The Police will follow up on any act of breach of law or discipline in a serious manner and require supervisors to strictly discharge their supervisory duties. The Police will investigate all cases of breach of law or discipline in a serious manner, handling them fairly and impartially.
     My reply to various parts of the question is as follows:
(1) In the past five years (i.e. from 2015 to 2019), a total of six regular police officers were arrested for drug-related offences, which included possession of dangerous drugs. Among them, three were convicted, including:
(i) In 2016, a police officer was sentenced to imprisonment for two months, suspended for two years, for possession of dangerous drugs. The officer was dismissed in the same year;
(ii) In 2018, a police officer was sentenced to imprisonment for eight months for possession of dangerous drugs. The officer was dismissed in 2019; and
(iii) In 2019, a police officer was sentenced to 18-month probation order and a fine of $5,000 for possession of dangerous drugs and other offences. The officer also had to receive drug treatment. The relevant disciplinary proceedings are ongoing.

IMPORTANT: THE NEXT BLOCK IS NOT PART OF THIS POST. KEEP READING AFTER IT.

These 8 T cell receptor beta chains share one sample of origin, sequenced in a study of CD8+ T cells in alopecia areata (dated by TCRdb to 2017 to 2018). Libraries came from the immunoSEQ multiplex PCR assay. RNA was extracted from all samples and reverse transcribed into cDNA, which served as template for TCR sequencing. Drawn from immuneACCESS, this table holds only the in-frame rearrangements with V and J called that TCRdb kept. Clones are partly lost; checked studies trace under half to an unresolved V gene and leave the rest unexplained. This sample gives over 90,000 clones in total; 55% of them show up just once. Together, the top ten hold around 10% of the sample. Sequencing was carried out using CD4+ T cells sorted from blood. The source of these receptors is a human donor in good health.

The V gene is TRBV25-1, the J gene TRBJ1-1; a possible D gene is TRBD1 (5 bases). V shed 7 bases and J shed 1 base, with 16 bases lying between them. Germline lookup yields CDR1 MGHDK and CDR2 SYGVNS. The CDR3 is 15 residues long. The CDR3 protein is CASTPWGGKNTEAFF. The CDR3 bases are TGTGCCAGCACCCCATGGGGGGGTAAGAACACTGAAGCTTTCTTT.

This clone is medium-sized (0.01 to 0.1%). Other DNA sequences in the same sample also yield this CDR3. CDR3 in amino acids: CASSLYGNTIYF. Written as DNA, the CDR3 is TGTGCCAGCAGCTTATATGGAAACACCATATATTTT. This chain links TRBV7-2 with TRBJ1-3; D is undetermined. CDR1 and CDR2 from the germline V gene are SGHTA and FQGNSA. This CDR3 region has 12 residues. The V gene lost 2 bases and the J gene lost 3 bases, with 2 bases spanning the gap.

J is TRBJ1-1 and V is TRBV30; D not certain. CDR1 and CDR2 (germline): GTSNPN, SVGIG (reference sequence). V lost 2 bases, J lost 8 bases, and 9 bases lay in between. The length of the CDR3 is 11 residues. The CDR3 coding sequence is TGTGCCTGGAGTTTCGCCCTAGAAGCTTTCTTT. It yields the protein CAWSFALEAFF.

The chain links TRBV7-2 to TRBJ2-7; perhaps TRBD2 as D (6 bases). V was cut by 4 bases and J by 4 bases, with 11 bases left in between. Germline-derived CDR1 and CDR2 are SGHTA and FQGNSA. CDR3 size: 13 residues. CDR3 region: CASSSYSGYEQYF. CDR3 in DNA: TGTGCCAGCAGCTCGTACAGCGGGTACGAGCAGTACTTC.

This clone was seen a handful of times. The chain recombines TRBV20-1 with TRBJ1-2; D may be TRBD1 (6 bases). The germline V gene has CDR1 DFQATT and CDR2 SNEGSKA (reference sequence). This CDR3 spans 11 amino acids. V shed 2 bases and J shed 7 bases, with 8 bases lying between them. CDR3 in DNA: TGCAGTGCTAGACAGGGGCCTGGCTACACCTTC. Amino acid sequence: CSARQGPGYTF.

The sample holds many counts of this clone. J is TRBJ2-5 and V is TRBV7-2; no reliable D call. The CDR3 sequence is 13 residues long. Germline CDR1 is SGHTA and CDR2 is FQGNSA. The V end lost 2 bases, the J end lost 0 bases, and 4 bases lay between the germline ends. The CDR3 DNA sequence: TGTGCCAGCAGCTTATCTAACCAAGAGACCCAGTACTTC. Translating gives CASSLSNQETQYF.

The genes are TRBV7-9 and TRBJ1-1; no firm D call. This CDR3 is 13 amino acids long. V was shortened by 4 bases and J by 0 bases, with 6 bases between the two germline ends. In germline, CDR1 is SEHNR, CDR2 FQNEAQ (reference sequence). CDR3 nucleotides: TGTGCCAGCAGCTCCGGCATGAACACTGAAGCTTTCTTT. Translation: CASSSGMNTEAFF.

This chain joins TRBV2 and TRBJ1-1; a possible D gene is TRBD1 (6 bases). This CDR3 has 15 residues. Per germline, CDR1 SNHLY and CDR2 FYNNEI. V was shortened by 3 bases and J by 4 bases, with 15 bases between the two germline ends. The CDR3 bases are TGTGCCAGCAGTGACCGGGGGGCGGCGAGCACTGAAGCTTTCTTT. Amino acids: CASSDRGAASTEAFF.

During the same period, two officers were released unconditionally after investigation. The remaining one is awaiting trial, and it is thus inappropriate to discuss the case details at the current stage. 

(2) The Police have always attached great importance to the integrity management of police officers. The Police have put in place the Integrated Integrity Management Framework (the Framework) to promote integrity and honesty among officers, as well as to monitor their discipline and integrity. The Framework is implemented through a four-pronged approach, namely: -

(i) "education and culture-building of integrity";
(ii) "governance and control";
(iii) "enforcement and deterrence";and
(iv) "rehabilitation and support".
     Currently, the Police have three standing committees implementing integrity management. The Force Committee on Integrity Management, with the Deputy Commissioner of Police (Management) as Chairman and three Assistant Directors of the Independent Commission Against Corruption as members, is responsible for formulating and assessing integrity management strategies. The Integrity Management Co-ordinating Committee and the Formation Integrity Committees are responsible for co-ordinating related work and implementing relevant measures in Headquarters formations and various Police Districts respectively.
     To further strengthen integrity management, the Police established the Integrity Audit Action Group (IAAG) last month. The objectives of IAAG are as follows:
(i) to proactively investigate cases of suspected serious breach of discipline or even illegal acts of officers;
(ii) to identify work procedures with potential risks for rectification as early as possible; and
(iii) to enhance the monitoring and supervision regime on the behaviour and conduct of officers.